Lt. Col. Delbert Gustave

369th Sustainment Brigade, New York Army National Guard

Gustave, a Guardsman since 2020, is deployed to Jordan and has served on missions in Syria and Iraq. A highlight of his service was being in charge of the recovery of thousands of people who died of COVID-19 in New York during the pandemic. He says this observance "highlights the contributions of African Americans in all aspects of society. It's a reminder of our past, highlights our present accomplishments, and focuses on the future goal of eliminating social and racial injustice."

Spc. Nare Frederic Marie Igor

HHC, 369TH SB, New York Army National Guard

Igor joined the Guard in 2020 and has served in Kuwait. "I am originally from Burkina Faso. It is a privilege for me to be in the U.S. Army and to be part of the Harlem Hellfighters." This observance "means a lot to me. It feels great to see the achievement of minorities celebrated."

Staff Sgt. Eddie Johnson

157th Maneuver Enhancement Brigade, Wisconsin Army National Guard

Johnson, a light wheel mechanic, joined the Guard in 2002. His favorite part of serving is wearing the uniform, representing the nation, and helping people in the community. Among the missions he has participated in: Operation Iraqi Freedom.

Master Sgt. Marutina Leigh

260th Regiment (Regional Training Institute), District of Columbia Army National Guard

Leigh was active-duty Army before joining the Army Guard in 2013. She has deployed twice to Guantanamo Bay, Cuba, and to Kuwait. "This observance is a reminder of freedom and the pain my ancestors endured while securing my future. It’s time for reflection and my opportunity to recognize and celebrate the accomplishments, achievements and contributions African Americans made around the world."

Airman 1st Class Janiah Lyons

118th Wing, Tennessee Air National Guard

Lyons joined the Air Guard in 2021, continuing a family legacy of service. She says this observance means "to be a beacon for others, to work at or accomplishment of honoring the requirements of law, morality or ritual."

Tech. Sgt. Tremell McAdory

107th Attack Wing, Logistics Readiness Squadron, New York Air National Guard

McAdory joined the Air Guard in 2009 to give back to his country and learn a skill or trade. A highlight of his service was deploying to Afghanistan in 2013. "This observance means a lot to my background and my history, and I’m glad that the military is getting involved with this."

Staff Sgt. Marlon A. McAllister

Higher Headquarters Company, 835th Combat Sustainment Support Battalion, Missouri Army National Guard

McAllister says the highlight of his more than 10 years of service is the camaraderie and learning how to build a functional team with complete strangers. "I would like to be viewed as a person of color that can be a role model or even a trend setter for younger Soldiers. I believe that it is important for young Soldiers of color to see leaders who look like them in their formations! I know for me that was a huge factor in me deciding to stay around a while; seeing a leader who looks like me let me know that there was hope and a very obtainable goal!"

Capt. Nocomis Miner

38th Infantry Division Artillery, Kentucky Army National Guard

Miner, an assistant fire control office, joined the Guard in 2016 to become a better leader and get direction in his career. He says this month's observance "is a chance to not only celebrate but also to educate others on various groups’ histories and contributions to American history. These are important times that help us to understand some of our own cultures and identities, as well as others."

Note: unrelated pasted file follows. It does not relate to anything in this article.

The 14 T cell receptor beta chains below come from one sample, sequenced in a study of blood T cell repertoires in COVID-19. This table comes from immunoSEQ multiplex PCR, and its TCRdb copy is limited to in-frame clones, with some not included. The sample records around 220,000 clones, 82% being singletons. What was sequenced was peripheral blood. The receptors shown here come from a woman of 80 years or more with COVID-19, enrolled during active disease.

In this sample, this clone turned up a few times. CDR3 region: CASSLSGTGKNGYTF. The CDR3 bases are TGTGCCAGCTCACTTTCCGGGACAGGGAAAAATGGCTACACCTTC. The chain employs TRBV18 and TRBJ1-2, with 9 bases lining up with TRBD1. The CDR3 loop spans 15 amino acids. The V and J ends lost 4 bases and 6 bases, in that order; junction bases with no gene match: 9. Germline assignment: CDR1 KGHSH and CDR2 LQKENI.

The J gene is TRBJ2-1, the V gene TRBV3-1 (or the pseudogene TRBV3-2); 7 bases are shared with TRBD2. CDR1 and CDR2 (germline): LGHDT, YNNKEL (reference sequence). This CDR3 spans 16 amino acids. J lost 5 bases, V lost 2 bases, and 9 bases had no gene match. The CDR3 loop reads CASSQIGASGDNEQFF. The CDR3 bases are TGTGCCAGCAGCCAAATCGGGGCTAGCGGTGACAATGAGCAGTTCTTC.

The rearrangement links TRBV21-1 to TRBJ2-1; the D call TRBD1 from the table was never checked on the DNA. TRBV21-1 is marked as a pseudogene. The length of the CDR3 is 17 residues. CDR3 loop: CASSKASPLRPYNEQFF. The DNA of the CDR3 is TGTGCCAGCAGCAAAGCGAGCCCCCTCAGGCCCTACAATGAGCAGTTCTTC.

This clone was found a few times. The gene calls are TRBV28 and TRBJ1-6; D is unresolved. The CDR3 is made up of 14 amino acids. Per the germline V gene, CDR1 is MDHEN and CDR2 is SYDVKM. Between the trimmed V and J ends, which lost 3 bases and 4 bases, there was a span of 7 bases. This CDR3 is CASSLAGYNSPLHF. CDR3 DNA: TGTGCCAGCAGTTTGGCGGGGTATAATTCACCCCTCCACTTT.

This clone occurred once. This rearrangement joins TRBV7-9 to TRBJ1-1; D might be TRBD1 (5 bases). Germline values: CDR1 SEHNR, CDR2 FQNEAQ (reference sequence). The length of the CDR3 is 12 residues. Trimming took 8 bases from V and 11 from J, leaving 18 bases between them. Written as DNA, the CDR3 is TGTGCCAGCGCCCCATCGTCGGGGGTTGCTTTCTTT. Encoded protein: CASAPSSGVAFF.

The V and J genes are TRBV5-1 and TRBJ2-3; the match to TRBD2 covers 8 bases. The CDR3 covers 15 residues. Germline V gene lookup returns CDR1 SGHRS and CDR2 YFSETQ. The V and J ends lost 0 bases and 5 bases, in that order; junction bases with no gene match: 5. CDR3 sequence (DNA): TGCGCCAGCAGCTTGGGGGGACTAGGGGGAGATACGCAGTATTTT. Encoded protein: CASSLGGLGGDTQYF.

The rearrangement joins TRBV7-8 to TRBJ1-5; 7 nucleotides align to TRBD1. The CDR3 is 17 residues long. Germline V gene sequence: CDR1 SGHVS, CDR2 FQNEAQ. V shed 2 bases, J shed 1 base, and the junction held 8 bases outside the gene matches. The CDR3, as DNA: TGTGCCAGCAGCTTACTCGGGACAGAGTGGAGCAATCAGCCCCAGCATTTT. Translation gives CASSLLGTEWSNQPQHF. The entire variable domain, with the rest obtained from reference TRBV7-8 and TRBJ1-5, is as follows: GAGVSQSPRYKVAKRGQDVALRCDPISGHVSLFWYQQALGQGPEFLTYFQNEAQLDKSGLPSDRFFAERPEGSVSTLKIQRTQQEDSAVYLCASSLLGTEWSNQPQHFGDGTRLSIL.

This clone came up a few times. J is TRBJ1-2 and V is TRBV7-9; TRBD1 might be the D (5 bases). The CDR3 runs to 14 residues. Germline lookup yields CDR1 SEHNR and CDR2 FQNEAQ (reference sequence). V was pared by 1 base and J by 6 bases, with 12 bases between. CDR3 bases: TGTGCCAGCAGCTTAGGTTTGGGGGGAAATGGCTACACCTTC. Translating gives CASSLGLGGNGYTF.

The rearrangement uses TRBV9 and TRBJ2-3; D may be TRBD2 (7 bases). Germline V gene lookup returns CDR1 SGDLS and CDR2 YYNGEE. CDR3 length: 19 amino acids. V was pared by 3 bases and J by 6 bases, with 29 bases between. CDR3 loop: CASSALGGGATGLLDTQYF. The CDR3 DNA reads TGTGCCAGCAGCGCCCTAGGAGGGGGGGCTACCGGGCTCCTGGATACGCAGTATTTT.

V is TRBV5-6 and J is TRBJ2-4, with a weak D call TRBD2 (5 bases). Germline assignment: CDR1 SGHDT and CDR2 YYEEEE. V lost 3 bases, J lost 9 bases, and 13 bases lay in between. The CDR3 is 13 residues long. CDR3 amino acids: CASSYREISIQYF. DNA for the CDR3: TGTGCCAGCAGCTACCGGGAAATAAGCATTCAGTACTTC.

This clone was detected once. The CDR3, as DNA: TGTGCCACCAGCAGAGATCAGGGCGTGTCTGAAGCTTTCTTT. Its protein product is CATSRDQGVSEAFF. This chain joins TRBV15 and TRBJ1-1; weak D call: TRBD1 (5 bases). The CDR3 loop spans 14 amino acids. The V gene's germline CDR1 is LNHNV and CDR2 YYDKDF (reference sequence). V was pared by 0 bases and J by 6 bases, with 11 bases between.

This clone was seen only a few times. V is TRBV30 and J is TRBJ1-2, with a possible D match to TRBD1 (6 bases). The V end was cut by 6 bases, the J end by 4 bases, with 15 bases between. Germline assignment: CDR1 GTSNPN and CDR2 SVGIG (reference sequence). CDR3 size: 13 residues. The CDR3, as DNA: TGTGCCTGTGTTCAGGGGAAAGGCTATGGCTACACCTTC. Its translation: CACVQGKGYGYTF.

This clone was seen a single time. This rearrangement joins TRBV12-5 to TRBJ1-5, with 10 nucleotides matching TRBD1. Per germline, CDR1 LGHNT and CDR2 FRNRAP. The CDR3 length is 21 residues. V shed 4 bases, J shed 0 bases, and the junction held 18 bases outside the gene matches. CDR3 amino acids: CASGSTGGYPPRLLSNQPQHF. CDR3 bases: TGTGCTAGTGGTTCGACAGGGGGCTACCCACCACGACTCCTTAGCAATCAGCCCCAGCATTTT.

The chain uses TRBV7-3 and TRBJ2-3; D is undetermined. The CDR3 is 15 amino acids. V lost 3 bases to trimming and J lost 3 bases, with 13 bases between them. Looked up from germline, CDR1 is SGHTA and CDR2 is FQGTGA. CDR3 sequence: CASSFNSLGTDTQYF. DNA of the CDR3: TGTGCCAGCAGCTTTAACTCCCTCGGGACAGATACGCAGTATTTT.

Staff Sgt. Towanne N. Mingo

Joint Force Headquarters, South Carolina National Guard

Mingo joined the Guard in 2002. "My favorite part of serving is being the vision and motivation for the little brown and black girls when they see me in uniform." Mingo says she was surprised to be featured during Black History month. "This observance is such an honor that I wasn’t expecting. When it was brought to me about being highlighted, I felt as if I shouldn’t do it because I only do my job. I do my job to the best of my ability everyday and try to help every Soldier that I cross paths with."

Staff Sgt. Tyler Moore

174 Attack Wing/Force Support Squadron, New York Air National Guard

Moore says serving in Kuwait on a 2019 deployment was the highlight of his Guard service, which began in 2014. "This observance means a lot to me. It makes me feel like I’m contributing and making a difference."

Sgt. 1st Class Talisa Owens

National Guard Professional Education Center

Owens joined the Guard in 2007 in search of better opportunities. What she likes best about serving is meeting people from all different backgrounds and cultures. "We are celebrating those that have sacrificed time, effort and life for people of color to have an equal opportunity in our society. We are also celebrating trailblazers and ceiling breakers that continue to make positive change, moving Black Americans in the right direction."

Pfc. Wensky Payant

Alpha Company, 186-Base Support Battalion, Vermont National Guard

Payant, a native of Haiti, joined the Guard in November. His military occupational specialty is motor transport operator. "I joined because I like to drive and travel. The National Guard offers the opportunity to do both."

Sgt. 1st Class William Christopher Rhodes

Alpha company 3-142nd Assault Helicopter Battalion / Headquarters and Headquarters Company 36th Combat Aviation Brigade, New York Army National Guard

Rhodes has served since 2000 and is currently deployed to Kuwait. His interest in the military started as a 15-year-old student when he wrote a paper about the Tuskegee Airmen and interviewed retired member Col. Clarence Dart. "As a citizen, Soldier, husband and father, I am grateful for his sacrifice — the battles he and others fought for equality with their personal courage, loyalty and commitment to duty. The importance to me is more than words can express. I feel it is necessary for us to observe, because we have come a long way from where we were, while I continue to believe things can only get better."

Tech. Sgt. Jarell Roach

155 Air Refueling Wing, headquarters staff, Nebraska Air National Guard